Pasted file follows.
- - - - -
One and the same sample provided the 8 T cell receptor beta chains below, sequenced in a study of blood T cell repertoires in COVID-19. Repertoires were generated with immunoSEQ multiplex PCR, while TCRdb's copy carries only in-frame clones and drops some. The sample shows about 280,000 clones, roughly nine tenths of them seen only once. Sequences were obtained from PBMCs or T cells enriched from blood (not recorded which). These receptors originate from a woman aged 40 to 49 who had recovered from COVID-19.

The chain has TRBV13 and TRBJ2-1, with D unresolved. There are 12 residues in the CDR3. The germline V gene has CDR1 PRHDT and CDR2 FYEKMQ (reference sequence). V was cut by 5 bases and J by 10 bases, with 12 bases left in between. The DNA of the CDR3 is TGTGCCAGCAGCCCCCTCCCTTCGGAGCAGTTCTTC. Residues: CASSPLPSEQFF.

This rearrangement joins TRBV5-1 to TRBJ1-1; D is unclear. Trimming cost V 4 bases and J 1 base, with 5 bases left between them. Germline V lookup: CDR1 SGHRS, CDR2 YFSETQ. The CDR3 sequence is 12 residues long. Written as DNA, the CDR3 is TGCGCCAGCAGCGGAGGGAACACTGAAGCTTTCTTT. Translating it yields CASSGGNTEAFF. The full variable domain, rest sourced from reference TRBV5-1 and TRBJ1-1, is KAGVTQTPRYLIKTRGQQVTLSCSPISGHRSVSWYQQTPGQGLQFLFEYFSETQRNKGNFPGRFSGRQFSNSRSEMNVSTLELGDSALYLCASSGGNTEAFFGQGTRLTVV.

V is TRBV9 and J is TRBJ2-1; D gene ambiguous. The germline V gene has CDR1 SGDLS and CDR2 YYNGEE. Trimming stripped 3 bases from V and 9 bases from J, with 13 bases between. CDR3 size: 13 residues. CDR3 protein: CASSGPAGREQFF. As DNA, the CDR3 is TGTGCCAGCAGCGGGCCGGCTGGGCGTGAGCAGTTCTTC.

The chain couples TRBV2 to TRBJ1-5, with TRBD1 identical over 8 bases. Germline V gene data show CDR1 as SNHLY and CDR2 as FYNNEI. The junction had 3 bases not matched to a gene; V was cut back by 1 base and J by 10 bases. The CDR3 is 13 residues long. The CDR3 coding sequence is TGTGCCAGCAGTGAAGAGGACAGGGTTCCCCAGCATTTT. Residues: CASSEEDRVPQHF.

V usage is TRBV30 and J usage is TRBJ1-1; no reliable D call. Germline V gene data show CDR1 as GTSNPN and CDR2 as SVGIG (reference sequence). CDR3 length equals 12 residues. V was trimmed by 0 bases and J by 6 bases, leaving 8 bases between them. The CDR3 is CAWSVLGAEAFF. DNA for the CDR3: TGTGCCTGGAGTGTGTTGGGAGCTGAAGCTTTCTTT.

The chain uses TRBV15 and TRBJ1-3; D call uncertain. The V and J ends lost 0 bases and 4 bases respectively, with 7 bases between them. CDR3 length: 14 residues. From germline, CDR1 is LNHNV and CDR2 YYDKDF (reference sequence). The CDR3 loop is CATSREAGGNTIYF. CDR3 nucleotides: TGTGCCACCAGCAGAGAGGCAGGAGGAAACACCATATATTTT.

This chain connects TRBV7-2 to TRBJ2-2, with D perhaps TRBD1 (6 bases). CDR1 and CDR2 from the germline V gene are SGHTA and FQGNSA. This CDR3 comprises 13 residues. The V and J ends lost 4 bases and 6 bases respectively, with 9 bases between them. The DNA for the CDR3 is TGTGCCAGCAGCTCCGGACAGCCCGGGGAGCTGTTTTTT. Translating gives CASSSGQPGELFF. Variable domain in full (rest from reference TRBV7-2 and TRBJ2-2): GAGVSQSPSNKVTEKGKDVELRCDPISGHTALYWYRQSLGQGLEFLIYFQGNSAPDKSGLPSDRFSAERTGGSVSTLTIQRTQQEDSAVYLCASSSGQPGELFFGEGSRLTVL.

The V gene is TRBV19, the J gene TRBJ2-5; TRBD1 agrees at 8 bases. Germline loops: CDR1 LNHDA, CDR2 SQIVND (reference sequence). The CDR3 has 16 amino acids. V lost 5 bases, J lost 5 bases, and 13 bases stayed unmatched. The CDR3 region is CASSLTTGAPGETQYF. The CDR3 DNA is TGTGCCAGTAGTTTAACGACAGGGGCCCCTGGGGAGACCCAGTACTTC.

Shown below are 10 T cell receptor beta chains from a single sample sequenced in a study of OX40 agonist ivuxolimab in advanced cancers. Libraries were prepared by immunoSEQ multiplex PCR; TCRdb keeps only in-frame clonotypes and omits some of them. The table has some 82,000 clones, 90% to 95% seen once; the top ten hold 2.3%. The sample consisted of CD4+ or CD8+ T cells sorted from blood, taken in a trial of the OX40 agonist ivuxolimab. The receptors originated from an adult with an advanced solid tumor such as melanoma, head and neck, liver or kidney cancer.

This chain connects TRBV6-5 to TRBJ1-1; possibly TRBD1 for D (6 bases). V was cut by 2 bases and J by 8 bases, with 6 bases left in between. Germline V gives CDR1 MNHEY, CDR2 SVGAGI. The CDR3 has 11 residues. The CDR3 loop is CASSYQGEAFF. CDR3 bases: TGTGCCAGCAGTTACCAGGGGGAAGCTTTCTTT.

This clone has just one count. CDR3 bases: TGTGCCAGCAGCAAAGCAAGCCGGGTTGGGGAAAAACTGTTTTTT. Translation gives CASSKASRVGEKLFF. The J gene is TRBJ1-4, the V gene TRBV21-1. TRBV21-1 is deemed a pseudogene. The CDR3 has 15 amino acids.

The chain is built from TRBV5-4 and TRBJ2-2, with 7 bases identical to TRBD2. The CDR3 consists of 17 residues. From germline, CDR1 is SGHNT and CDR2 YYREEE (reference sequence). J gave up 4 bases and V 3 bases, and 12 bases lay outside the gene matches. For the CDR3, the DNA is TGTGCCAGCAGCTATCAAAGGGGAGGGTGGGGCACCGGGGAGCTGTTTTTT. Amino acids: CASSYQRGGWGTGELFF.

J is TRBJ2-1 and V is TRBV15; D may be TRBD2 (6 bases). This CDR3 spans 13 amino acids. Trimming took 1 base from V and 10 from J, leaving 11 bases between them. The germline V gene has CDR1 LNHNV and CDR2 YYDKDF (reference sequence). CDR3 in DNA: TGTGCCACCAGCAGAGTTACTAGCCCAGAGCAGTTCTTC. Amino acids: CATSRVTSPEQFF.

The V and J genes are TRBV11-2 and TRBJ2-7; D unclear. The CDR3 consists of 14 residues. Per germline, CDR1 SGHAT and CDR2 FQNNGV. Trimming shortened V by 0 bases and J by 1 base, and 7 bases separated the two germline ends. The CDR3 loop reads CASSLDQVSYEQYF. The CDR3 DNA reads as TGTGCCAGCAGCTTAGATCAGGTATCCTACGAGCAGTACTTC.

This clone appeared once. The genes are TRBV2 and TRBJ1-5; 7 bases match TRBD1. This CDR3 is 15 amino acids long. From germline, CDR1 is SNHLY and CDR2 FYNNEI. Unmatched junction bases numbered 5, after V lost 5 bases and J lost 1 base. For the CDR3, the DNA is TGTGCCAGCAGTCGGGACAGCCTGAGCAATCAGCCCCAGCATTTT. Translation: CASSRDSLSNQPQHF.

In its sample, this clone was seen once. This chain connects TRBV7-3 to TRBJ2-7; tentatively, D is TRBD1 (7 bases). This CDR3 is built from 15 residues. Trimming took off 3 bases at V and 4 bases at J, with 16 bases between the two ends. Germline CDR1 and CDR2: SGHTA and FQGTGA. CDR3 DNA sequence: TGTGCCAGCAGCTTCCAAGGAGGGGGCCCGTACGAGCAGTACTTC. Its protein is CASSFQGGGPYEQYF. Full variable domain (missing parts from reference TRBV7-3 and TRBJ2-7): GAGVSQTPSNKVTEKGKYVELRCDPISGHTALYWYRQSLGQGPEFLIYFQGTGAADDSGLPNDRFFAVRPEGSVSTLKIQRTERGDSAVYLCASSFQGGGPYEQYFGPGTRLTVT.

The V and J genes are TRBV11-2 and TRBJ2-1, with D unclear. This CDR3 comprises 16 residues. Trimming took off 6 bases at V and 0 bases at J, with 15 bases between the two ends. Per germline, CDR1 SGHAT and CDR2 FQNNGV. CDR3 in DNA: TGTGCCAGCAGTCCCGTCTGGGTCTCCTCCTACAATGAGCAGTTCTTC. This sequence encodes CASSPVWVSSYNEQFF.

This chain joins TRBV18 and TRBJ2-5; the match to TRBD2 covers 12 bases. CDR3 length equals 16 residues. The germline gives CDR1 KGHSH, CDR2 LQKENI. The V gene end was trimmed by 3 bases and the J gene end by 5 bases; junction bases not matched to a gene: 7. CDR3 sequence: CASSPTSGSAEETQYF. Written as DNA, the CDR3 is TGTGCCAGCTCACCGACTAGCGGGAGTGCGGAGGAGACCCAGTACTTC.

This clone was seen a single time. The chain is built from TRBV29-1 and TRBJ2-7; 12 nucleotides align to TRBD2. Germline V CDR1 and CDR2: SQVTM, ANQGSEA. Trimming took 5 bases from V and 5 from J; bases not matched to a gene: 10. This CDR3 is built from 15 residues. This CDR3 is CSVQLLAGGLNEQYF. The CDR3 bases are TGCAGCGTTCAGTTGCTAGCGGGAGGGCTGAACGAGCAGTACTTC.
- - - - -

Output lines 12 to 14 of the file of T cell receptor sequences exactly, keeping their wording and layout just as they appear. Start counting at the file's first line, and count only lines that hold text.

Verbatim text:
This clone has just one count. CDR3 bases: TGTGCCAGCAGCAAAGCAAGCCGGGTTGGGGAAAAACTGTTTTTT. Translation gives CASSKASRVGEKLFF. The J gene is TRBJ1-4, the V gene TRBV21-1. TRBV21-1 is deemed a pseudogene. The CDR3 has 15 amino acids.

The chain is built from TRBV5-4 and TRBJ2-2, with 7 bases identical to TRBD2. The CDR3 consists of 17 residues. From germline, CDR1 is SGHNT and CDR2 YYREEE (reference sequence). J gave up 4 bases and V 3 bases, and 12 bases lay outside the gene matches. For the CDR3, the DNA is TGTGCCAGCAGCTATCAAAGGGGAGGGTGGGGCACCGGGGAGCTGTTTTTT. Amino acids: CASSYQRGGWGTGELFF.

J is TRBJ2-1 and V is TRBV15; D may be TRBD2 (6 bases). This CDR3 spans 13 amino acids. Trimming took 1 base from V and 10 from J, leaving 11 bases between them. The germline V gene has CDR1 LNHNV and CDR2 YYDKDF (reference sequence). CDR3 in DNA: TGTGCCACCAGCAGAGTTACTAGCCCAGAGCAGTTCTTC. Amino acids: CATSRVTSPEQFF.